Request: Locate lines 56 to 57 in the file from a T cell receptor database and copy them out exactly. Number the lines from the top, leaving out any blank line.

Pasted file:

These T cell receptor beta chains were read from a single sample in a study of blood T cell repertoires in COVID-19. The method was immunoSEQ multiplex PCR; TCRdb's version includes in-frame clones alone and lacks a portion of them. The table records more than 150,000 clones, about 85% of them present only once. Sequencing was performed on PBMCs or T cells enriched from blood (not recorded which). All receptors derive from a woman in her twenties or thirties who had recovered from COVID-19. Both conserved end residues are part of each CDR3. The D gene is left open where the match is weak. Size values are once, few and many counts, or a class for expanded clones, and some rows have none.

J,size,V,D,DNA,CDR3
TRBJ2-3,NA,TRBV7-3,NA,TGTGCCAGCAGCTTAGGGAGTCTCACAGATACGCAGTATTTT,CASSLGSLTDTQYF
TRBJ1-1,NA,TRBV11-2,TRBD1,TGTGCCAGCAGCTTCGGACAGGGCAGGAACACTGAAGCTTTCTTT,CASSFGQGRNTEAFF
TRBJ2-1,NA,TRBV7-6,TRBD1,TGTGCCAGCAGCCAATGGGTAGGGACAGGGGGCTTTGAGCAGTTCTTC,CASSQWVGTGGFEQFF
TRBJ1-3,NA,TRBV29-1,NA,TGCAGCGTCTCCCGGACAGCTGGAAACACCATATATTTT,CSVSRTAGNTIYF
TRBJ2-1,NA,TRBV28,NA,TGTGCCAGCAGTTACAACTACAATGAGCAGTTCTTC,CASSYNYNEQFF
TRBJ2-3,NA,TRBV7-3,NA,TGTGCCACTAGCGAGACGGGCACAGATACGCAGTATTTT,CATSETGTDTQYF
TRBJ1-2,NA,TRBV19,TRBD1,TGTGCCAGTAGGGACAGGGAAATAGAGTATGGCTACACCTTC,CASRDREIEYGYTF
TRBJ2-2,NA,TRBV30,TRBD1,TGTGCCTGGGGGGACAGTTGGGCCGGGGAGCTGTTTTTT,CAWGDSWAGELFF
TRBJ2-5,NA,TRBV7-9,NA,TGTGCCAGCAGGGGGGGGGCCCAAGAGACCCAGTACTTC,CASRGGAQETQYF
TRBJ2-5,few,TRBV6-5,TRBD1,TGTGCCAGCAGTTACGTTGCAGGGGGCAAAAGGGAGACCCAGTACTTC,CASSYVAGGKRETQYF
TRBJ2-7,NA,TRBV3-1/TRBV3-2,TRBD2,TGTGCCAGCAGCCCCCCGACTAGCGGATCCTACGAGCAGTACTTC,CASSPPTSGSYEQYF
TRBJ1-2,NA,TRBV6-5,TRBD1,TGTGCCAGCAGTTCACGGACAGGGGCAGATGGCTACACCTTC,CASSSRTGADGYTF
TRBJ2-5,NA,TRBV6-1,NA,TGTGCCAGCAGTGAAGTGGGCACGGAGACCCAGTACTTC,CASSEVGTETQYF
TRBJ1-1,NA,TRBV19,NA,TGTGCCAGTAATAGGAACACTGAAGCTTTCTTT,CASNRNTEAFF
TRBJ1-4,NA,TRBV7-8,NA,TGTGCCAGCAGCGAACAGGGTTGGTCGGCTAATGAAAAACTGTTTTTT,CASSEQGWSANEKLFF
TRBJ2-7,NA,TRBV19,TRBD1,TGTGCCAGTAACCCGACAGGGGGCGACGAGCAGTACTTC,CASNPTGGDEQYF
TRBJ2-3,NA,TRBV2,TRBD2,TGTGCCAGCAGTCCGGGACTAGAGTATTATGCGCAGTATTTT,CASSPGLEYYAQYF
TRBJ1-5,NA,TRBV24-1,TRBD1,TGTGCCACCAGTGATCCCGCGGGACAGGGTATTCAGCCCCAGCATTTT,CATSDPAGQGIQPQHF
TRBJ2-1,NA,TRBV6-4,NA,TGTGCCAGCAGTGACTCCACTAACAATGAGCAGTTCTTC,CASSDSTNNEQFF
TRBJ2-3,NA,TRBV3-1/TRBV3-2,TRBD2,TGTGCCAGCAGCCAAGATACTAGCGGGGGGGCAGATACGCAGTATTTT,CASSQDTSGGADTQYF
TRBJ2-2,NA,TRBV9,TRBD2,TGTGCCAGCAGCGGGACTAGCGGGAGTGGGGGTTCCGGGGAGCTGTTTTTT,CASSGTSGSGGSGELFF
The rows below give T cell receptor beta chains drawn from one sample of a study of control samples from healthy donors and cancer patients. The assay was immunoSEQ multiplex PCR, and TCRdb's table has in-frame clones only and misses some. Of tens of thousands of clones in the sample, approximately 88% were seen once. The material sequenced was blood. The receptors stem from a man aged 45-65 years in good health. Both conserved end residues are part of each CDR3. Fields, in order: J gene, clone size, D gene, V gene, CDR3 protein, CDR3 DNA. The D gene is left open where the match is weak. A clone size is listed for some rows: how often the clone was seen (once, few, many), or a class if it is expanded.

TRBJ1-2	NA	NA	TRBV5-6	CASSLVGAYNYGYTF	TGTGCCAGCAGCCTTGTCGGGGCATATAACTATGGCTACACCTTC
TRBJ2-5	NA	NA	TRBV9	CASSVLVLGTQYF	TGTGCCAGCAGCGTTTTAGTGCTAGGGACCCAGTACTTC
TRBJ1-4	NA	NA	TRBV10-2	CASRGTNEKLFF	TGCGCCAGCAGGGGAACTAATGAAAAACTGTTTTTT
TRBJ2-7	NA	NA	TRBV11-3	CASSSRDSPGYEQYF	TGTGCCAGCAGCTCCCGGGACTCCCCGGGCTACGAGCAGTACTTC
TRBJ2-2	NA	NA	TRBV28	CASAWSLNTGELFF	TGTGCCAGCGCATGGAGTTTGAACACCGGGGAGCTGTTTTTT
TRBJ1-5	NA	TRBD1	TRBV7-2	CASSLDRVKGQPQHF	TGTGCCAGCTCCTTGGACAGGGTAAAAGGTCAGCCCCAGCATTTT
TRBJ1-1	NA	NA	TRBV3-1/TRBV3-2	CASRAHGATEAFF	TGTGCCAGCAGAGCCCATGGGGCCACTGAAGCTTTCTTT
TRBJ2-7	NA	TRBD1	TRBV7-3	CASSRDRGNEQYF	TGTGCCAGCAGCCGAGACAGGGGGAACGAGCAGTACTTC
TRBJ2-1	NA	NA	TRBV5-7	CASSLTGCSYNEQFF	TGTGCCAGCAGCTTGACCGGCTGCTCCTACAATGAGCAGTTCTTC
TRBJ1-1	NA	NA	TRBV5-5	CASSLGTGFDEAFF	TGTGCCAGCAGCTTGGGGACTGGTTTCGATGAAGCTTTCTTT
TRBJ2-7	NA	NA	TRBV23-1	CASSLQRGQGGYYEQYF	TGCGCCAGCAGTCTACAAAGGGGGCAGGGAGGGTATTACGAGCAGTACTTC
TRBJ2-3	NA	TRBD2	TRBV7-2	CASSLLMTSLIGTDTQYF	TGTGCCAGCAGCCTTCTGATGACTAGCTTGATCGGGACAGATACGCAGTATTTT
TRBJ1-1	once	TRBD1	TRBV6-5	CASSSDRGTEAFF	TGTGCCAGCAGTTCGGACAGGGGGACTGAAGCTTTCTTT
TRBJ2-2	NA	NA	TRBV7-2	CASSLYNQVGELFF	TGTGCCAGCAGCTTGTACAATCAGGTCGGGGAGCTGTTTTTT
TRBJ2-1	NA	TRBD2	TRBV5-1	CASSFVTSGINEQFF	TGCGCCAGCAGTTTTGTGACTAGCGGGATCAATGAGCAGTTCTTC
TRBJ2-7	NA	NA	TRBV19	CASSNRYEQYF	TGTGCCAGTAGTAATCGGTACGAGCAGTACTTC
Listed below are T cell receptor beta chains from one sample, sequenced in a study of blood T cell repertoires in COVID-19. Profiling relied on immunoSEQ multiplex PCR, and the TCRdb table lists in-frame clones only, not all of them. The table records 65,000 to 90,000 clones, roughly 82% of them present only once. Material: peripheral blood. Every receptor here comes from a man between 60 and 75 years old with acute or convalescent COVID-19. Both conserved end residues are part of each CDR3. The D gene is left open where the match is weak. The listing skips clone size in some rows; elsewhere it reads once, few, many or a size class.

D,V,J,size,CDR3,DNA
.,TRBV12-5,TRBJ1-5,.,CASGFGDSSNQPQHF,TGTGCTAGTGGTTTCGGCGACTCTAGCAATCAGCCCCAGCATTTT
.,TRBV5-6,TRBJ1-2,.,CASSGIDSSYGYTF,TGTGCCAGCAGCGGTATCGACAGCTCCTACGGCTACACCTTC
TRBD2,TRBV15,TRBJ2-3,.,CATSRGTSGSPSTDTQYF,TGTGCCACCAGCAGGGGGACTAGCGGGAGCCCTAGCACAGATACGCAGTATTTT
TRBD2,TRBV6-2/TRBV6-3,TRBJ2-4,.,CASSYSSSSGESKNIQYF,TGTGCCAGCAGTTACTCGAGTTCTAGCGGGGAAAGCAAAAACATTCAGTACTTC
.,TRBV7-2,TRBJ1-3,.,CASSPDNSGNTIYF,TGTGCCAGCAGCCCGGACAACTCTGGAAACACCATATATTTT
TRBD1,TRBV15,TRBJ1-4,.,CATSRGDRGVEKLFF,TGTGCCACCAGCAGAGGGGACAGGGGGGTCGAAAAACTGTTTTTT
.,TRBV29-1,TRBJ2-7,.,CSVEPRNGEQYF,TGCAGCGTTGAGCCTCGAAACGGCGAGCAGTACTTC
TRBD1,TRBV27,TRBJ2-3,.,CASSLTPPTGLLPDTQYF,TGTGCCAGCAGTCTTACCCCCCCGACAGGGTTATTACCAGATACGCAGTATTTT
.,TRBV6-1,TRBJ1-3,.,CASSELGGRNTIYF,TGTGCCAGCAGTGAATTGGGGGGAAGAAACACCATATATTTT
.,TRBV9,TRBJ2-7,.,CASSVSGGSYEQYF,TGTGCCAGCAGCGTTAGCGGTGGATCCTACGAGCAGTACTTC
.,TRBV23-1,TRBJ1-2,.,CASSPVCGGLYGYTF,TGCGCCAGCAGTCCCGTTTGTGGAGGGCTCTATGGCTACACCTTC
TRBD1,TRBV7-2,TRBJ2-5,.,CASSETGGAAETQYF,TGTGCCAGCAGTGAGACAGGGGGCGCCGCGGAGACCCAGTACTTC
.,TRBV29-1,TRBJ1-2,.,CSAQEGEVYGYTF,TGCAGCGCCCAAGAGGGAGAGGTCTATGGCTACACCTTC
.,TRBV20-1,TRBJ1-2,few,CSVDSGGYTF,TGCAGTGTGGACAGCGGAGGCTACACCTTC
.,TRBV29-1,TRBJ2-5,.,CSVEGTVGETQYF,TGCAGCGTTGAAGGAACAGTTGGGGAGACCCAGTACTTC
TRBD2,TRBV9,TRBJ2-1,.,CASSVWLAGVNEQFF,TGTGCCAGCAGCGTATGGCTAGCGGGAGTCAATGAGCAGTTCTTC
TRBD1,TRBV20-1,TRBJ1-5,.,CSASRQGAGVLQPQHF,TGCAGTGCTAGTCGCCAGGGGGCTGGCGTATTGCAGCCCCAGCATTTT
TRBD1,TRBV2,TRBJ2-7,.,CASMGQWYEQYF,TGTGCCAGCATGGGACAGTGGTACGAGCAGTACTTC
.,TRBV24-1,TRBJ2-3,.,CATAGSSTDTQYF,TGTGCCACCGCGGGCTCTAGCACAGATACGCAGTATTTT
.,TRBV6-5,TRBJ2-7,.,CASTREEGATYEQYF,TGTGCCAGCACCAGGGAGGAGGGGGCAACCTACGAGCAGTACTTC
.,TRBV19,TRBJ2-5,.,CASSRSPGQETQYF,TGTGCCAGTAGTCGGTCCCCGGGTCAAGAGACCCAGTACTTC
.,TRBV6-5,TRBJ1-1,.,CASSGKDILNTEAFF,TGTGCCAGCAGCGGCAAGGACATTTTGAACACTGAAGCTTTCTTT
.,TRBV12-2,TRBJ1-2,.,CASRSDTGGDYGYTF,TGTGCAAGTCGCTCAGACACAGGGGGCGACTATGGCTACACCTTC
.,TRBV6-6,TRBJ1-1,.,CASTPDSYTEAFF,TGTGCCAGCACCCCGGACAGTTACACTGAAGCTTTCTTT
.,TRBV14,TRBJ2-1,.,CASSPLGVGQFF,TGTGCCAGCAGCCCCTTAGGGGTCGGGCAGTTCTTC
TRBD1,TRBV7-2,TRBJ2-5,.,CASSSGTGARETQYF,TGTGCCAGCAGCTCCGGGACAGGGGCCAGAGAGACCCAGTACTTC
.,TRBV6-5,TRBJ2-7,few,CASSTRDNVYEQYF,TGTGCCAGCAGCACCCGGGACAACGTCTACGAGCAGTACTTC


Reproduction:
.,TRBV20-1,TRBJ1-2,few,CSVDSGGYTF,TGCAGTGTGGACAGCGGAGGCTACACCTTC
.,TRBV29-1,TRBJ2-5,.,CSVEGTVGETQYF,TGCAGCGTTGAAGGAACAGTTGGGGAGACCCAGTACTTC